Human, AI Biases Haunt Recruitment Processes
The sudden implementation of AI on recruitment processes might have accelerated hiring but, if programmed incorrectly, AI could be a double edge sword. Mexico has limited comprehension of this tool, explains IBM, further increasing risks.
AI will play a leading role in the new working era because it is one of the trends that transformed the world during the COVID-19 pandemic, explains Selene Diez, CEO and Founder, Forte Innovation Consulting. “AI has demonstrated the capacity to transform interactions in all aspects of our lives. At least 50 percent of employees are immersed in everyday tools that capture their data.”
For recruiters, AI and machine learning enable recognition patterns, catalog behaviors and evaluate the employees’ reasons for leaving a company, which is one of the most common problems companies face, said Diez.
About 20 percent of Mexican companies embraced AI after the pandemic, but many of them rushed to integrate the tool into their operations without addressing why they implemented it, according to an IBM report. Out of that 20 percent, less than 5 percent of companies use data services for candidate management, said Pol Morral, Co-founder and CEO, LaPieza.io. “As a result, companies take an average of 40 days to hire and consider only experience, education institutes or acquaintances, instead of future potential or reskilling,” Morral said.
The benefits of AI can be overshadowed by poor algorithms that create biases throughout the recruiting processes. Any human bias that may already be in a recruiting process, even if it is unconscious, could be learned by an AI developed without due diligence. This happened to Amazon in 2015, according to Reuters, when the company realized its new system was not taking a gender-neutral approach to rating candidates for software developer jobs and other technical posts. Amazon’s AI was developed under a male-dominated the tech industry, so the system taught itself that male candidates were preferable.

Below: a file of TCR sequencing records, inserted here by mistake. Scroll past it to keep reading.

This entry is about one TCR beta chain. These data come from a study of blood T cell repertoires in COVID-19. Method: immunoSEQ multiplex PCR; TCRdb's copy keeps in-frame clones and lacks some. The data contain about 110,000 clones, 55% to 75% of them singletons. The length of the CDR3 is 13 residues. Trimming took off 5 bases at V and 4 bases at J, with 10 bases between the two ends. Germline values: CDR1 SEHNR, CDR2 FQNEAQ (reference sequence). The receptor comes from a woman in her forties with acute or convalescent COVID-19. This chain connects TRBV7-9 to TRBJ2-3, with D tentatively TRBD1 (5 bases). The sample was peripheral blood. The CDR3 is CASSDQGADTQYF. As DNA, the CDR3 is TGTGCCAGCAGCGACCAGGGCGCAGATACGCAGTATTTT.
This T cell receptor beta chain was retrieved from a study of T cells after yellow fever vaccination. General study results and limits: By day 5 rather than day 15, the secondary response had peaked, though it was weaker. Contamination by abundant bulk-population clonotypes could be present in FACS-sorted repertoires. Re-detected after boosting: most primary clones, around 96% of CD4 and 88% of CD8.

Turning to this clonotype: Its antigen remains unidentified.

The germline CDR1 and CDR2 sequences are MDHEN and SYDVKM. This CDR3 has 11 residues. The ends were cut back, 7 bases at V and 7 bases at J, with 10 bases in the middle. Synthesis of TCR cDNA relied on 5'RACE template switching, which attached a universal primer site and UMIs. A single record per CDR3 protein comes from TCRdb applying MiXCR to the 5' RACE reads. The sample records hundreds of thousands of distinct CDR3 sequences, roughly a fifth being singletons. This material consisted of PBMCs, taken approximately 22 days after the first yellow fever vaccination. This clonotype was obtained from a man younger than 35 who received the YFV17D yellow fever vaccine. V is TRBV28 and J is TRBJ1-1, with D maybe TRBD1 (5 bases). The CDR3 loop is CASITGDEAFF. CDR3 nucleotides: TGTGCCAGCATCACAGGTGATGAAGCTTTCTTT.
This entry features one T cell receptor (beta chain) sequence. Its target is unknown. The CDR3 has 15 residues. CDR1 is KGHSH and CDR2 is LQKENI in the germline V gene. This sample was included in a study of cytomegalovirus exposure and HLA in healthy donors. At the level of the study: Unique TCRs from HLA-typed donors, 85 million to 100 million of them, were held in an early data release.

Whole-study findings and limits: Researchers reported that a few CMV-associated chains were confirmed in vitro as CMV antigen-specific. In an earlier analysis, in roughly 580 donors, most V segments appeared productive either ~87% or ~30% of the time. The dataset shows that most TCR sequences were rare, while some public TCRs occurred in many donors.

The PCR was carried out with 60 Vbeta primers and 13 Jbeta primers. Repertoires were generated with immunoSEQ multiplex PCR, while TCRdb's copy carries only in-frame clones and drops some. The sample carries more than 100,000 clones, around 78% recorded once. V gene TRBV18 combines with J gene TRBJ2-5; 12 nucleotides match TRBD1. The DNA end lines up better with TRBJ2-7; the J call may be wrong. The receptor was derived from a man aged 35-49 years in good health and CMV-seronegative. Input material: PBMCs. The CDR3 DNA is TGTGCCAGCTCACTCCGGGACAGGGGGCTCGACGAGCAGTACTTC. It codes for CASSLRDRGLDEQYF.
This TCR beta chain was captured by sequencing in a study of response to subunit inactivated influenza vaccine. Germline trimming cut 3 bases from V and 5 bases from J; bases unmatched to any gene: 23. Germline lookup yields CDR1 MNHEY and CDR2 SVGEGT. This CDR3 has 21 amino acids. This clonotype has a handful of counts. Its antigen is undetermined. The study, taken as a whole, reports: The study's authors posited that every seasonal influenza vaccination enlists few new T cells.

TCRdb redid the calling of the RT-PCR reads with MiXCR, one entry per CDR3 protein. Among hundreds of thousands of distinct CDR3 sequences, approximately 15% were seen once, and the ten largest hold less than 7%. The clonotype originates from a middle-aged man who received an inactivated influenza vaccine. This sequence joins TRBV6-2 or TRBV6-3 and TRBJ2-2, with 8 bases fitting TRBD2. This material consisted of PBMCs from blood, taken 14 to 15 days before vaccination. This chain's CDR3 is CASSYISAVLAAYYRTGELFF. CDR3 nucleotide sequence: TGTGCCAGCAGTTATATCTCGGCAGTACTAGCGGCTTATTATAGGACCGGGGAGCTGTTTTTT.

However, if properly developed, AI can eliminate unconscious human bias, said the Harvard Business Review. AI should be audited so bias found can be removed. If standards are not met, the defective technology must be fixed before it is allowed into production.
To avoid these biases, expert Monica French, Head of New Business Hispanic America, LinkedIn Talent Solutions, urges proper regulations so companies can revise their processes to identify what can be limited, what should be regulated and what practices should be left behind.
“Most importantly, the final responsibility falls on the human element because technology is just a tool,” says French. While AI has imperfections, it is up to people to limit them. AI can reduce hiring mistakes that cost companies large figures, inhibit project advancement and sink progress, she added.